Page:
Lawyers representing artist Billie Lawless today filed a federal lawsuit against Cleveland State University accusing the school of violating his rights by placing a covering over the phrase "BUILD A WALL OF PUSSIE," which Lawless added to the ever-evolving sculpture last October. The phrase, of course, is a jab at two aspects of Trumpian history. It was only a matter of days after it was added that CSU asked Lawless to remove the wording. He declined and asked them to remove the covering. They declined. And here we are.
"The Politician: A Toy" has resided off East 18th on the CSU campus since 2008, before which it had lived on private land for 14 years. Throughout the years, it's stood as a skewering and satirical comment on politicians and politics. Notable phrasings in previous years included "Obama Scare," but CSU never attempted to censor the messages until recently and only after "BUILD A WALL OF PUSSIE" was added, according to the lawsuit.
According to the Pattakos Law Firm
, which is representing Lawless, "CSU agreed that Lawless would retain all ownership and intellectual property rights in it, that the University would not 'modify, disassemble or demolish the Sculpture.'” The agreement, per Cleveland.com
, also includes a six-month notice from either side before cancellation, so even though CSU informed Lawless in late November that it would seek to end the contract, the sculpture remains.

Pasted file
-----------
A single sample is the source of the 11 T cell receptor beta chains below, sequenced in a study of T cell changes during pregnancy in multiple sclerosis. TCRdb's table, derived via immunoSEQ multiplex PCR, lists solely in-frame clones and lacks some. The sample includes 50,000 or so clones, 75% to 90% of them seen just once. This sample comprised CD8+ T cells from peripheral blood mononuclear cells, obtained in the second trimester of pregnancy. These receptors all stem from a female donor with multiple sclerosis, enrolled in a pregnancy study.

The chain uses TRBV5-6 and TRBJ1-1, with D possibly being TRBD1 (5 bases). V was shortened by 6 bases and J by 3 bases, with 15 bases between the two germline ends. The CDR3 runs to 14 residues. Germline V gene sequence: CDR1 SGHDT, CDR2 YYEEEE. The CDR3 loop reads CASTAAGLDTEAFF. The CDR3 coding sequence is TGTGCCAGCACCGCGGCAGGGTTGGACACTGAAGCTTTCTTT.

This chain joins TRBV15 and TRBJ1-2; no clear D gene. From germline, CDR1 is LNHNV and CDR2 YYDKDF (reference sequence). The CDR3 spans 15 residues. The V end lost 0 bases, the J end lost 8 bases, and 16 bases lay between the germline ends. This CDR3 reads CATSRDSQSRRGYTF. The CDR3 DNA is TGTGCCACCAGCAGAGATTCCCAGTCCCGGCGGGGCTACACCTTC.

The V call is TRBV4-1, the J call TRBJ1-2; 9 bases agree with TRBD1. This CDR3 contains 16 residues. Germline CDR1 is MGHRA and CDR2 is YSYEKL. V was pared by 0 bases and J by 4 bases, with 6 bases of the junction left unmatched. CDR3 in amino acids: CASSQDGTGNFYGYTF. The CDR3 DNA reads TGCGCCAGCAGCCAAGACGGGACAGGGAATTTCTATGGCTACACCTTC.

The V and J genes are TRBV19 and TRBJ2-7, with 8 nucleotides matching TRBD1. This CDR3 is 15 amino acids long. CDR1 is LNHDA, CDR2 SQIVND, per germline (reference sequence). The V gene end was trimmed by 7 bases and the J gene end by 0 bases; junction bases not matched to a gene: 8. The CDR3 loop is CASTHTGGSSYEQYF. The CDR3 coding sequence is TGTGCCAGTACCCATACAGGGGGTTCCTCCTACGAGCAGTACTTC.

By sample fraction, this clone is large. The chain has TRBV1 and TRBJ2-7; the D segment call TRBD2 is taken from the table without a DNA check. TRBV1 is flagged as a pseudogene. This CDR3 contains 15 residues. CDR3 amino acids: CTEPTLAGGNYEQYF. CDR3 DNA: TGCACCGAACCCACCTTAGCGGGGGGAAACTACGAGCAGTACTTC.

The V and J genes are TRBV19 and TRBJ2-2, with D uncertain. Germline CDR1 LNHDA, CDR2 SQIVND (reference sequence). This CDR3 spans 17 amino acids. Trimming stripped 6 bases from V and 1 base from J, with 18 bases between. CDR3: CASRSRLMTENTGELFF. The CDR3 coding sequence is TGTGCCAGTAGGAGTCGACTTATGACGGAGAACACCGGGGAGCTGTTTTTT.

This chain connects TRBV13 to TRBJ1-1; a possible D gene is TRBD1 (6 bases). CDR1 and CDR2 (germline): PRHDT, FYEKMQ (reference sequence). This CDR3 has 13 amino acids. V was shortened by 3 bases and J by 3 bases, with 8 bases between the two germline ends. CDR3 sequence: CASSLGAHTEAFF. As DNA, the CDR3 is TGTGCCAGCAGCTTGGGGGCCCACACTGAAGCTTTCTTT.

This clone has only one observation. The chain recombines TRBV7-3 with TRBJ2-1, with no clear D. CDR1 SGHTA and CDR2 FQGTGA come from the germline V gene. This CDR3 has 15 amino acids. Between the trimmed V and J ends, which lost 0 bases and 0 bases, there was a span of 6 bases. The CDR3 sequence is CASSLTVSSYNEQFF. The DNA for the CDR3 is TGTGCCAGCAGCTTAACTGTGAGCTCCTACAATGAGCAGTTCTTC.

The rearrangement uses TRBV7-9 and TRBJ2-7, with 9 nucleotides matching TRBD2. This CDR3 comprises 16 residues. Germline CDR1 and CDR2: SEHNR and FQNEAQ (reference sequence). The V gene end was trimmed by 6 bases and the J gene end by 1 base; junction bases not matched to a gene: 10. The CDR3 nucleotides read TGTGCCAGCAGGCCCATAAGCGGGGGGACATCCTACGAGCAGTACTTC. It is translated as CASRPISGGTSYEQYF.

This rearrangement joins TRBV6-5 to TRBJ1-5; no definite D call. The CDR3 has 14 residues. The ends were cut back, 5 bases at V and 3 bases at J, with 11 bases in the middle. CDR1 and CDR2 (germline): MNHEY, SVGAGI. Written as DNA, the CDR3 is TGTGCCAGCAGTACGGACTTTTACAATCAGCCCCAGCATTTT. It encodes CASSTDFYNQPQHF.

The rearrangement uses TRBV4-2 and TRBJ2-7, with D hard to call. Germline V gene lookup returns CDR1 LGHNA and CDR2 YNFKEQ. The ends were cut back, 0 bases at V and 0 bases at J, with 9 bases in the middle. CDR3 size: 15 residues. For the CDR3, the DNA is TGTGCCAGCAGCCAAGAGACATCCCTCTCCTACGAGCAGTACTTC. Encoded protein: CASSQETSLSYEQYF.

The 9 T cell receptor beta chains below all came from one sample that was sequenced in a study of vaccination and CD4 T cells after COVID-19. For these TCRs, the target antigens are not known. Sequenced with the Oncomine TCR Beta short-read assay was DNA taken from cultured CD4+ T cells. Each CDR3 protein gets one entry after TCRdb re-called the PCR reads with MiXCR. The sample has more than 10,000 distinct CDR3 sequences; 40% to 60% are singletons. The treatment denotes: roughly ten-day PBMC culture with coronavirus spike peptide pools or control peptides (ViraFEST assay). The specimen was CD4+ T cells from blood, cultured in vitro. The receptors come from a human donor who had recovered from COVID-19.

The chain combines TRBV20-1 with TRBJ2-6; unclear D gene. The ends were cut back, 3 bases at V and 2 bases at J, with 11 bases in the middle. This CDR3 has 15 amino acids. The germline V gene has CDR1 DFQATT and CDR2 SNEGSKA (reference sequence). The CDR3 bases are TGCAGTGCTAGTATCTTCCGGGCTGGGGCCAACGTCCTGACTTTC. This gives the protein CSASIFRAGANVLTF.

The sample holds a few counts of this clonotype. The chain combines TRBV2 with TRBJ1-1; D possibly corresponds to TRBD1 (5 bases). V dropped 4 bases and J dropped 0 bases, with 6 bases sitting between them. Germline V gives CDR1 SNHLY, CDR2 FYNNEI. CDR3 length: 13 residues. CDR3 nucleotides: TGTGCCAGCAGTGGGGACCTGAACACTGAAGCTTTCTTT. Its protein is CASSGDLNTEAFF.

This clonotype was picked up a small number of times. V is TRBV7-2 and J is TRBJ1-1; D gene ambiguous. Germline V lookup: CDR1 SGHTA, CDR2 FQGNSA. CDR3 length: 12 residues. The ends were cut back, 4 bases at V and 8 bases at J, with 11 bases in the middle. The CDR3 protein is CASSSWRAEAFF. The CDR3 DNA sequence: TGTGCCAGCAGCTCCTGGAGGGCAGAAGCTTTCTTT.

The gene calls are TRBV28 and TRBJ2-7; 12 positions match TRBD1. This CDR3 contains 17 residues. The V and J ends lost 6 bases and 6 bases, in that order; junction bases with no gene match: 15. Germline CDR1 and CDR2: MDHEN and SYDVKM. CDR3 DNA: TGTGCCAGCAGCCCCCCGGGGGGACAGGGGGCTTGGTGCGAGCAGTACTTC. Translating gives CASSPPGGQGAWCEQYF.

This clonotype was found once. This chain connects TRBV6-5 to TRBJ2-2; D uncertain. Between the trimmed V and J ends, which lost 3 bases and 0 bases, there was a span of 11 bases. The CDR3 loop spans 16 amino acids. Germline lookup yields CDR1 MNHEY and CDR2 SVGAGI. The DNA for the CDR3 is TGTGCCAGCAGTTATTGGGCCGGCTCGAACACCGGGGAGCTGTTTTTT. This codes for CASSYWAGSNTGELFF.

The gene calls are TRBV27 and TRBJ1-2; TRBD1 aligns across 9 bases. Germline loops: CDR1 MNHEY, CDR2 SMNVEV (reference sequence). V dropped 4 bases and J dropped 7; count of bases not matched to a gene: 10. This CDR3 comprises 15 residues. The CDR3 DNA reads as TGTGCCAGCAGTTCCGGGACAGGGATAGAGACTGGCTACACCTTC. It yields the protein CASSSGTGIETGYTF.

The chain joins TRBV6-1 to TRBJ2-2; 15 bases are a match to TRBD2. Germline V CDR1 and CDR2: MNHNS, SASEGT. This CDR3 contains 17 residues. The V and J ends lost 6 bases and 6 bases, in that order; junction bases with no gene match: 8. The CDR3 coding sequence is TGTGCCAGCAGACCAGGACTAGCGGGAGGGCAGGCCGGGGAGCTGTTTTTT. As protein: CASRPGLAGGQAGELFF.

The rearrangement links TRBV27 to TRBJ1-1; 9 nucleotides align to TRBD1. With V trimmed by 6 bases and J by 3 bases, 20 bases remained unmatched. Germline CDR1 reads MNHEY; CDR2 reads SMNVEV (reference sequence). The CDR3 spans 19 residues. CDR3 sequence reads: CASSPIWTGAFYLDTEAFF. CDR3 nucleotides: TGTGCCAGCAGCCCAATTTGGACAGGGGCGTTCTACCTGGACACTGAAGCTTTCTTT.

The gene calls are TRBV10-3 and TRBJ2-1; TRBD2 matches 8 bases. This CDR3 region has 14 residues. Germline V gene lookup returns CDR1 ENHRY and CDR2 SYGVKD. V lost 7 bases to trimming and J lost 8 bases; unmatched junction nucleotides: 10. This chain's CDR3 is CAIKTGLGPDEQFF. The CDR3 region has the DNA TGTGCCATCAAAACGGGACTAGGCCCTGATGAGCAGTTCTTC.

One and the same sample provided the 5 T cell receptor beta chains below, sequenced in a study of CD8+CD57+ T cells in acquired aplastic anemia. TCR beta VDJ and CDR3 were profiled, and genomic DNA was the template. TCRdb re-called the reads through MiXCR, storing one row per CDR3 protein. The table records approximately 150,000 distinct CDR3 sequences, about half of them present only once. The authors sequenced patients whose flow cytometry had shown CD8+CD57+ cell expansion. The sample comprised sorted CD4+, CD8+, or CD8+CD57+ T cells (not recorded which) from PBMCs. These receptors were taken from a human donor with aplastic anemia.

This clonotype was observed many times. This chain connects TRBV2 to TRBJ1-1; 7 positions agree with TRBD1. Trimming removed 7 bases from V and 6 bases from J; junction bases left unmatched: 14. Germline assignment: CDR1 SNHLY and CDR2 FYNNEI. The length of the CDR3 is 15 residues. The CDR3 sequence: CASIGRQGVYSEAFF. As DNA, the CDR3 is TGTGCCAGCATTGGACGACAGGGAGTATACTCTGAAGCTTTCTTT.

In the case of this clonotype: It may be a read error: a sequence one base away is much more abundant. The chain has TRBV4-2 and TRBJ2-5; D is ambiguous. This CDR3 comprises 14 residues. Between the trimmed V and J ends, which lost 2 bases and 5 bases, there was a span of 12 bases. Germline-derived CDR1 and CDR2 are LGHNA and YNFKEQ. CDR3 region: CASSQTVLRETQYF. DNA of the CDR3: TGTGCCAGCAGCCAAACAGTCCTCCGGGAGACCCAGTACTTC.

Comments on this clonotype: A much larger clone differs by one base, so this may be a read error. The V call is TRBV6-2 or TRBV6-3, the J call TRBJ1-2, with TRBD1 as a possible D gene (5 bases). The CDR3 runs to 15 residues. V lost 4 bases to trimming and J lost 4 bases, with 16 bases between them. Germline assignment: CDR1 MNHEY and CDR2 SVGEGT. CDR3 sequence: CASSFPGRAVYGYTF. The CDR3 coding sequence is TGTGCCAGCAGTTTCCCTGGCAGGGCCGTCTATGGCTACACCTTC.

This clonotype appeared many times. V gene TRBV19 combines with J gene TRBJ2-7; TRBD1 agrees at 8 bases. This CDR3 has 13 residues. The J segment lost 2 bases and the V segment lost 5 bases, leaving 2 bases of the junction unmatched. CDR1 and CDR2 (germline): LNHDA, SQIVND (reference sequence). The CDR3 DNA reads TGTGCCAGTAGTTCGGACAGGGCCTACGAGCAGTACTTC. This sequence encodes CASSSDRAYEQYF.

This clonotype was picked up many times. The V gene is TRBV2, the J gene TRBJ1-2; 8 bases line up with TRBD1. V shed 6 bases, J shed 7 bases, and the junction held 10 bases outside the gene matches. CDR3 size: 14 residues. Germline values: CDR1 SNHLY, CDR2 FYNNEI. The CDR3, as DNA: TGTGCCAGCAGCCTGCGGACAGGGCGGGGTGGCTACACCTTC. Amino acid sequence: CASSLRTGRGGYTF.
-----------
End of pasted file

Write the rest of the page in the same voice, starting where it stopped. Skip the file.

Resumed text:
“CSU sought out Mr. Lawless to display his sculpture, and benefited not just from the artwork itself, but in the message sent to its students, faculty, and the public at large about the value of free speech in granting such a forum to an accomplished artist and social commentator,” Pattakos Law Firm attorney Andy Geronimo said in a release. “Lawless has continuously updated the sculpture with commentary on controversial issues, and only now, in response to his timely criticism of President Trump, has CSU acted to censor it. This type of viewpoint-based discrimination clearly violates the First Amendment and also constitutes an attack on the integrity of Lawless’s artwork that’s prohibited by the Visual Artists Rights Act.”
CSU's motivation likely had more to do with the inclusion of "pussie," no matter how it was spelled, rather than the politics, but that's all for the lawyers to sort out.